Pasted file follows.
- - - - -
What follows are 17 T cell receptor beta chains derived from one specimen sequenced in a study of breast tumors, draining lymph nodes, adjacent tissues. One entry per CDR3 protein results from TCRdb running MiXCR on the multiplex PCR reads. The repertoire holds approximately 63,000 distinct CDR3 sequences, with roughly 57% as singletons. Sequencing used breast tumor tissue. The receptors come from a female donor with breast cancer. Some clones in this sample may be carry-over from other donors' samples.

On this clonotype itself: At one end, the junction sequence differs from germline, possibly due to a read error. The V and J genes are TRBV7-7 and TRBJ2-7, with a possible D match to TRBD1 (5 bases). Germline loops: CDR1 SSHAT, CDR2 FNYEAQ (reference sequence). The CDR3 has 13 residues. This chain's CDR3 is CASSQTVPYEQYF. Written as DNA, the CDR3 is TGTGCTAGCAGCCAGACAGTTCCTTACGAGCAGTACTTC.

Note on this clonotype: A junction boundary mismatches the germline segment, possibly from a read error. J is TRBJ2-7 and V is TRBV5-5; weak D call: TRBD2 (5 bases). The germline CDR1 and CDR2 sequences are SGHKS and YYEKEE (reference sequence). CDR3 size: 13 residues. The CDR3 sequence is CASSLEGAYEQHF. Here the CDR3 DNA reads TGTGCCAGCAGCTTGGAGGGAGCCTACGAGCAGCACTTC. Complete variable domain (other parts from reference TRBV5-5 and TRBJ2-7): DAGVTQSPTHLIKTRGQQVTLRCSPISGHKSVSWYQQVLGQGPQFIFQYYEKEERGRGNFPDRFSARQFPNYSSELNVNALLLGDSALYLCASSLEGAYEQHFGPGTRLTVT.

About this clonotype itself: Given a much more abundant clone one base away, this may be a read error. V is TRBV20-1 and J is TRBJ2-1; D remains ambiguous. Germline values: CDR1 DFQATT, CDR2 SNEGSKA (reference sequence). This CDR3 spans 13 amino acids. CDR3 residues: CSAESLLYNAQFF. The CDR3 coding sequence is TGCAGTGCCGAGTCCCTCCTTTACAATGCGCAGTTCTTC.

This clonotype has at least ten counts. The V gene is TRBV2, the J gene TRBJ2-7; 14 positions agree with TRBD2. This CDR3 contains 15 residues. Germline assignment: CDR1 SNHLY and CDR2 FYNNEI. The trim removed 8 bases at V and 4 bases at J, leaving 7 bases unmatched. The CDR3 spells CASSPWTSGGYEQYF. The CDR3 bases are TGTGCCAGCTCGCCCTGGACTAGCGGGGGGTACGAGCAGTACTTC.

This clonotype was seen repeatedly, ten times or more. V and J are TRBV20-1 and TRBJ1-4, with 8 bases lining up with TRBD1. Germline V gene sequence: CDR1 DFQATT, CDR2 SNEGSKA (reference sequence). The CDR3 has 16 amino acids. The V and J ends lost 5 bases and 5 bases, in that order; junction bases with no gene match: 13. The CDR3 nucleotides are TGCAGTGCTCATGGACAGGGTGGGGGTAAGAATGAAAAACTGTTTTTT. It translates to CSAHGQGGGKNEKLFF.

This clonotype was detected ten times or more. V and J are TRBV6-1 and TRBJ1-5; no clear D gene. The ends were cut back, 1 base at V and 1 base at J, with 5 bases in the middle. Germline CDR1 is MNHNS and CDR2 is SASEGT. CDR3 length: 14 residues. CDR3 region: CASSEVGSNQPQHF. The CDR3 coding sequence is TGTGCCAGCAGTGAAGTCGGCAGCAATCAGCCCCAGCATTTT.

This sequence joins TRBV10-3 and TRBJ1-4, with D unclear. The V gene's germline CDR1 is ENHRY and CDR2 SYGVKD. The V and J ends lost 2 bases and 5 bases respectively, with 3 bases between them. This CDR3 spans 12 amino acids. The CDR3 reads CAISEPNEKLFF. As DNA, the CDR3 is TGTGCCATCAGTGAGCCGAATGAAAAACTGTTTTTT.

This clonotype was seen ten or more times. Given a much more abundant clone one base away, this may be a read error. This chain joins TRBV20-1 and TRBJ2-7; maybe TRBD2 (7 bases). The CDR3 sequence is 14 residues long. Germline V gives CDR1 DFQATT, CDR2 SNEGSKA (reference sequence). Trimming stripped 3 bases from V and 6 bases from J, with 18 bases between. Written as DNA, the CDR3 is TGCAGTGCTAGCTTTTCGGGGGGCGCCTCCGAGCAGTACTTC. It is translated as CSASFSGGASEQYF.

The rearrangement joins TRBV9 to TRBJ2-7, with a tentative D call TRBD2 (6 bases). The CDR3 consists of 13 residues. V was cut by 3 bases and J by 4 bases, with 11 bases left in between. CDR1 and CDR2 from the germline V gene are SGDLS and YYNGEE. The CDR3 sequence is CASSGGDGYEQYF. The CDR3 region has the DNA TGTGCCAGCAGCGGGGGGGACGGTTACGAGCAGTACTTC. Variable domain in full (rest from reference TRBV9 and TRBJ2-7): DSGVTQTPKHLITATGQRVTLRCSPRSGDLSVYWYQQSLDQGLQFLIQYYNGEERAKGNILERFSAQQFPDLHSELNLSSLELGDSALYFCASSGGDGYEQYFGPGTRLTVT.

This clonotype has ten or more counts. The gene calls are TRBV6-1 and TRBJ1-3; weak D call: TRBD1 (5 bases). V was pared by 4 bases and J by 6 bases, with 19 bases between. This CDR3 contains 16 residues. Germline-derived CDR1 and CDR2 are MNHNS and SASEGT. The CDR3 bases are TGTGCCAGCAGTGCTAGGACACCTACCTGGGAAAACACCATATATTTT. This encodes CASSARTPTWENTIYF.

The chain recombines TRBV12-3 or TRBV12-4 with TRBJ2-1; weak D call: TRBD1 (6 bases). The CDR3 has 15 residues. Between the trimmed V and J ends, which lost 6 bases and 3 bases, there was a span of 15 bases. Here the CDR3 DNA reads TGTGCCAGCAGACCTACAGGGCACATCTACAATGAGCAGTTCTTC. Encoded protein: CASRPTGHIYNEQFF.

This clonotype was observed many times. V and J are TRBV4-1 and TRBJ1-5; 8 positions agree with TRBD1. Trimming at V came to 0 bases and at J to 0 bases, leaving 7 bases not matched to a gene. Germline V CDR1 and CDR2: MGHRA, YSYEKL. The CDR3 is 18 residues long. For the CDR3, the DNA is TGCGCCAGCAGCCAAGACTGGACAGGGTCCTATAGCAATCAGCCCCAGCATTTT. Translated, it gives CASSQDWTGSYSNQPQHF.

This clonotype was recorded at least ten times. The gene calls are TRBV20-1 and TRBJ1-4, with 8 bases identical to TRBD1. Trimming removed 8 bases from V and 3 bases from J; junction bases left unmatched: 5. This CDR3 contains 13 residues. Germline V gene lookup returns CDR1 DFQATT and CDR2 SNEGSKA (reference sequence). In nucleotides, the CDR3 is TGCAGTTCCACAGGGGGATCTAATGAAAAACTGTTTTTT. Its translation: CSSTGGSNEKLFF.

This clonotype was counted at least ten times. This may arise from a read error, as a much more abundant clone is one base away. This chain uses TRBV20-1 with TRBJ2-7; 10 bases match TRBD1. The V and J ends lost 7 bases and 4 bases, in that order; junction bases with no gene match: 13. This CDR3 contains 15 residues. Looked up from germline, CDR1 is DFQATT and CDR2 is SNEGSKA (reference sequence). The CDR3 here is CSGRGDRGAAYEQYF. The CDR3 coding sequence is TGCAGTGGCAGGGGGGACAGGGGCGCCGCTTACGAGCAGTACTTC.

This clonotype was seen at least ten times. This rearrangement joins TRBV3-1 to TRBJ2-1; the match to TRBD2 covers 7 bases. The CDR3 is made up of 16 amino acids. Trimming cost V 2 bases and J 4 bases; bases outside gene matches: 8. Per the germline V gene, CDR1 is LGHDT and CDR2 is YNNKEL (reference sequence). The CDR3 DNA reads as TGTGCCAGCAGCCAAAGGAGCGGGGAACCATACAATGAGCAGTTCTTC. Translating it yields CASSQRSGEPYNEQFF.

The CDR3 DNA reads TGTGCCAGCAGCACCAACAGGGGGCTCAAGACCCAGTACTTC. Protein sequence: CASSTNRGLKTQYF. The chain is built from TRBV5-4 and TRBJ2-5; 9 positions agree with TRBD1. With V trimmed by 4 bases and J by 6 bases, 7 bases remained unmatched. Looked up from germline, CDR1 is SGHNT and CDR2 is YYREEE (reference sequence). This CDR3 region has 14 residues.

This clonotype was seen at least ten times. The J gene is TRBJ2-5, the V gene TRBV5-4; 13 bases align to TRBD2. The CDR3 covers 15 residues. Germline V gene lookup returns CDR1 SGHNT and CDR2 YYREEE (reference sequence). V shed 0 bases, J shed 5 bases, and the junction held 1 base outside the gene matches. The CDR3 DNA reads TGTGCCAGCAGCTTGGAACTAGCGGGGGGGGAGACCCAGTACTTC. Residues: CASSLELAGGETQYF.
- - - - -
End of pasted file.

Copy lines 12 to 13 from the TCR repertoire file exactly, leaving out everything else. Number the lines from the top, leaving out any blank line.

The chain recombines TRBV12-3 or TRBV12-4 with TRBJ2-1; weak D call: TRBD1 (6 bases). The CDR3 has 15 residues. Between the trimmed V and J ends, which lost 6 bases and 3 bases, there was a span of 15 bases. Here the CDR3 DNA reads TGTGCCAGCAGACCTACAGGGCACATCTACAATGAGCAGTTCTTC. Encoded protein: CASRPTGHIYNEQFF.

This clonotype was observed many times. V and J are TRBV4-1 and TRBJ1-5; 8 positions agree with TRBD1. Trimming at V came to 0 bases and at J to 0 bases, leaving 7 bases not matched to a gene. Germline V CDR1 and CDR2: MGHRA, YSYEKL. The CDR3 is 18 residues long. For the CDR3, the DNA is TGCGCCAGCAGCCAAGACTGGACAGGGTCCTATAGCAATCAGCCCCAGCATTTT. Translated, it gives CASSQDWTGSYSNQPQHF.